The Walking Dead: A New Frontier is the third game in the series and puts us in the shoes of a new protagonist, Javier Garcia. We start off our journey right before the zombie apocalypse as he is running through the streets in the hopes of making it to his father’s deathbed. It works out badly for him, and our first introduction to his family consists of taking a few sucker punches, followed by some guilt tripping and then being whisked back into the present revealing that he & his family have been on the run ever since. There is nothing wrong with the scene itself, but it did feel too rushed character development wise, before promptly leaving us with a family to defend that we feel nothing for.
It is understandable that Telltale doesn’t want to linger on past events too long, but it is a bit of an issue immediately tossing these never before seen characters into the fray without building them up first. In the beginning, you couldn’t care less if they live or die though with time they do grow on you. This also makes it so that new players can step right into this game without the need of prior knowledge of past events. I certainly wouldn’t recommend doing this as ‘A New Frontier’ is season 3 in all but name, though it can still be enjoyed if you jump right into this. If you do so, you will be able to choose from all the main decisions of the past two seasons in order to decide how your Clementine turned out at the end of it all.
With that out of the way, the gameplay consists mostly of either picking a timed dialogue option or trying to survive the occasional QTE thrown your way to keep you on your toes. At times, you will have control of your character in order to figure out a simple puzzle, though these moments come rarely and will not challenge you in any way. One thing that is much appreciated in those sections is that they added a button to increase your walking speed which was an issue in past games. The choices you will be making do have a lot more value to them this time around. In the past, they were mostly an illusion of choice, but now a character that may die in the first episode could be kept alive until the end of the season, and there are more than a few endings that you may receive.
After two seasons of spending time with some of the most memorable characters in any form of media, it is easy to understand why so many people are annoyed at having to play as some random dude that just popped into existence. Javier’s journey is still one worth experiencing however and is not just a side story. It will advance the growth of Clementine and will tell of her struggles after season 2 ended. For those that skipped the first two games this will mean nothing to them, and while the other characters do grow into their own, they do suffer from some inconsistent writing, making them seem kind of bipolar in their actions episode from episode. Once again the characters themselves are not bad, the plot just seems far too rushed and people’s attitudes inconsistent.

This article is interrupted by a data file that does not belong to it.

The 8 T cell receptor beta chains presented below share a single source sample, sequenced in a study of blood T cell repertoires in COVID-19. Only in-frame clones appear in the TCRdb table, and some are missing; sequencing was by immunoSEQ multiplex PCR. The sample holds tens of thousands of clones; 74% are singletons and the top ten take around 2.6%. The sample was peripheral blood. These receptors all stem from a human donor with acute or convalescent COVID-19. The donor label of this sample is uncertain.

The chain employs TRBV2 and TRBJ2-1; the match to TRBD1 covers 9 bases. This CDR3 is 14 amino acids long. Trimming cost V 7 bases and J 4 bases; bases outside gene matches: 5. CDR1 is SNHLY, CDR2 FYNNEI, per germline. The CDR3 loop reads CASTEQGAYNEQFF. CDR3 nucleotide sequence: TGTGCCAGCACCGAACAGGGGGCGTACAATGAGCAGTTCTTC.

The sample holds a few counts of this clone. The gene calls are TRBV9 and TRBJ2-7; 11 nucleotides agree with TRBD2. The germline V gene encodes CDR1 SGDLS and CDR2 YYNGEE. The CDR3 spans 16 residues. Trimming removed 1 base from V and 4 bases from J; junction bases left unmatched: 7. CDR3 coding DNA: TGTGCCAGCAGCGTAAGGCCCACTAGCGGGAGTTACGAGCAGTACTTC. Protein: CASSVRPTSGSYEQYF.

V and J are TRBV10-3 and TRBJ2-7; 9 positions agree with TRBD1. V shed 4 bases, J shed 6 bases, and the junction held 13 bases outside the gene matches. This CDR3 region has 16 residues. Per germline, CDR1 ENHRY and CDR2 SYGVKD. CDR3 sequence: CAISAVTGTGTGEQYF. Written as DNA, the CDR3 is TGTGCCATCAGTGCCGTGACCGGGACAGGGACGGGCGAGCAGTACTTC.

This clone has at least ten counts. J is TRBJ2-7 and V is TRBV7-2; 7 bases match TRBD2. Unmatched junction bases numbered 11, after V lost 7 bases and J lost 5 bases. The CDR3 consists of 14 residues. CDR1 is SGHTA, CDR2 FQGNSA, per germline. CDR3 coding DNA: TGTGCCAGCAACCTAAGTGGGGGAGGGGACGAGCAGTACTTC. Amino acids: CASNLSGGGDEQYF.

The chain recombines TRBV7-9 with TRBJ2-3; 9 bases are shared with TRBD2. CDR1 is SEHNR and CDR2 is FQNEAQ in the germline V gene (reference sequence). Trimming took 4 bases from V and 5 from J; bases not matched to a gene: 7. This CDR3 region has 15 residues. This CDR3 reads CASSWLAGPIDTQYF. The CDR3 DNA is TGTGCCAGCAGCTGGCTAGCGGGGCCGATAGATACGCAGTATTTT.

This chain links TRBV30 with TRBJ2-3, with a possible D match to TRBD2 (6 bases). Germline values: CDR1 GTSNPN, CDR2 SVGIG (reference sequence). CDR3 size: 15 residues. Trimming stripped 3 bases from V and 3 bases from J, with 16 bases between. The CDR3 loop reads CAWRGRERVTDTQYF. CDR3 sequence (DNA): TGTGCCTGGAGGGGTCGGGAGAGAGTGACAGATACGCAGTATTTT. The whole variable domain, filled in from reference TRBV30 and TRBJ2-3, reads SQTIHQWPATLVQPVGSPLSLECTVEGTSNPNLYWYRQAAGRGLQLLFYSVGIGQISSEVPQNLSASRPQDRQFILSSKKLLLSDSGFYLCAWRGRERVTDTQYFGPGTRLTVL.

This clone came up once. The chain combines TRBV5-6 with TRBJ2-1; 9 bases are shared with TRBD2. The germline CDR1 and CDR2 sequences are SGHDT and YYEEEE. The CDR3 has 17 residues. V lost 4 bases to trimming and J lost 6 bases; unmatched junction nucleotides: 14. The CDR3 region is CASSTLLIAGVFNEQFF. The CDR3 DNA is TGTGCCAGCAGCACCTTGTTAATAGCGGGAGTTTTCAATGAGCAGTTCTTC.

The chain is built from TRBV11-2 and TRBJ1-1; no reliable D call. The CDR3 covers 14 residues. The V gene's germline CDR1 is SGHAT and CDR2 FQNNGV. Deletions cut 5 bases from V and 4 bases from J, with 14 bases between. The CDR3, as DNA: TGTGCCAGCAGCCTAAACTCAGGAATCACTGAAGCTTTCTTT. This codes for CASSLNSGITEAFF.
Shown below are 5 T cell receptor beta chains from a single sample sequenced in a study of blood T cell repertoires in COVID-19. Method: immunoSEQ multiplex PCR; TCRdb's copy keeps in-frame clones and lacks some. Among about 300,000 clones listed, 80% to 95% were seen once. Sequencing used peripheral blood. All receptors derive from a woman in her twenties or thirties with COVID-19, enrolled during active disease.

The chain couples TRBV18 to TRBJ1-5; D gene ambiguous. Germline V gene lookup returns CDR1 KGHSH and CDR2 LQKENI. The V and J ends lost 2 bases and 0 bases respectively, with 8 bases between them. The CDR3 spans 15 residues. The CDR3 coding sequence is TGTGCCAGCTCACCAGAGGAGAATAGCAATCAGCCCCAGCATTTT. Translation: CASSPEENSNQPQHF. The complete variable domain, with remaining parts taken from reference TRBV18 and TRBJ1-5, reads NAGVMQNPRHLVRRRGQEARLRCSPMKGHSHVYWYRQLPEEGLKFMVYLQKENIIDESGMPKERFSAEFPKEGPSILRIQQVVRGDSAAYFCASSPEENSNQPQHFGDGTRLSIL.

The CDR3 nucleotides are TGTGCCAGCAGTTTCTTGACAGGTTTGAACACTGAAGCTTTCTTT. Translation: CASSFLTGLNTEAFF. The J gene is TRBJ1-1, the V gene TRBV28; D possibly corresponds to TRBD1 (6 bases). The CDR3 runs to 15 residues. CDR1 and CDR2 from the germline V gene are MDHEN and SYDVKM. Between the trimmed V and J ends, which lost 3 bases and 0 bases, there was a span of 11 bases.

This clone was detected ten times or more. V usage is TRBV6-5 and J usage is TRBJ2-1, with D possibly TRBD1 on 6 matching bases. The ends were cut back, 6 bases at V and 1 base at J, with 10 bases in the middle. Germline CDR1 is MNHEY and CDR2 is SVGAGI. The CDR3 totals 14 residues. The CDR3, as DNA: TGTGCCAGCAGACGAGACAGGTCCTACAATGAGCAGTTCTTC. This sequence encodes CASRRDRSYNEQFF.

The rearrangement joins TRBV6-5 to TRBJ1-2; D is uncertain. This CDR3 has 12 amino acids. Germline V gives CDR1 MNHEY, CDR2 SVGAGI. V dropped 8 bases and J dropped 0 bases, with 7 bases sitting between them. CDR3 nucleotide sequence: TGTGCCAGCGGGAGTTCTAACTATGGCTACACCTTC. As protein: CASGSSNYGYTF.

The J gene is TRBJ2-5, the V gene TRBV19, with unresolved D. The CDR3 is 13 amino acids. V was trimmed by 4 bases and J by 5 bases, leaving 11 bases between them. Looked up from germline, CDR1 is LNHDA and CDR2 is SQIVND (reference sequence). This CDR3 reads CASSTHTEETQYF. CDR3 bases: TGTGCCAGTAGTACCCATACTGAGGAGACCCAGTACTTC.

Rushed and inconsistent are words that suit this game pretty well. It has new, superior graphics but the areas where they skimped out on are that much more noticeable, like showing a low-quality gif instead of actual models for a horde of zombies. Rushed in its storytelling as well as in the technical side of things. This title has crashed far more than any Telltale game that I’ve played, in its 7 hours of playtime to get through it. Nothing ruins a heartfelt moment like burying the same person twice as a side effect of a constantly crashing game. It does not occur enough to ruin the game but man, does it ruin the mood worrying more about when the next autosave is than if you did the right thing.
There are five episodes overall, each beginning with a bit of Javier’s background. This character building should have occurred at the start, in my opinion, to actually get to know about our family, before making our decisions pertaining to them. I’m making this whole thing sound terrible but trust me, it is not. It is just all around average and felt rushed out, squandering its potential. This is sadly one of the weakest titles Telltale has put out in a while yet that does not make this a bad game in itself. It is rough and flawed, though even then, it does have its own merits, particularly in the journey itself. For fans of the previous seasons, it is worth checking out just to see where it takes Clementine and for newcomers, I highly recommend getting the first season before this.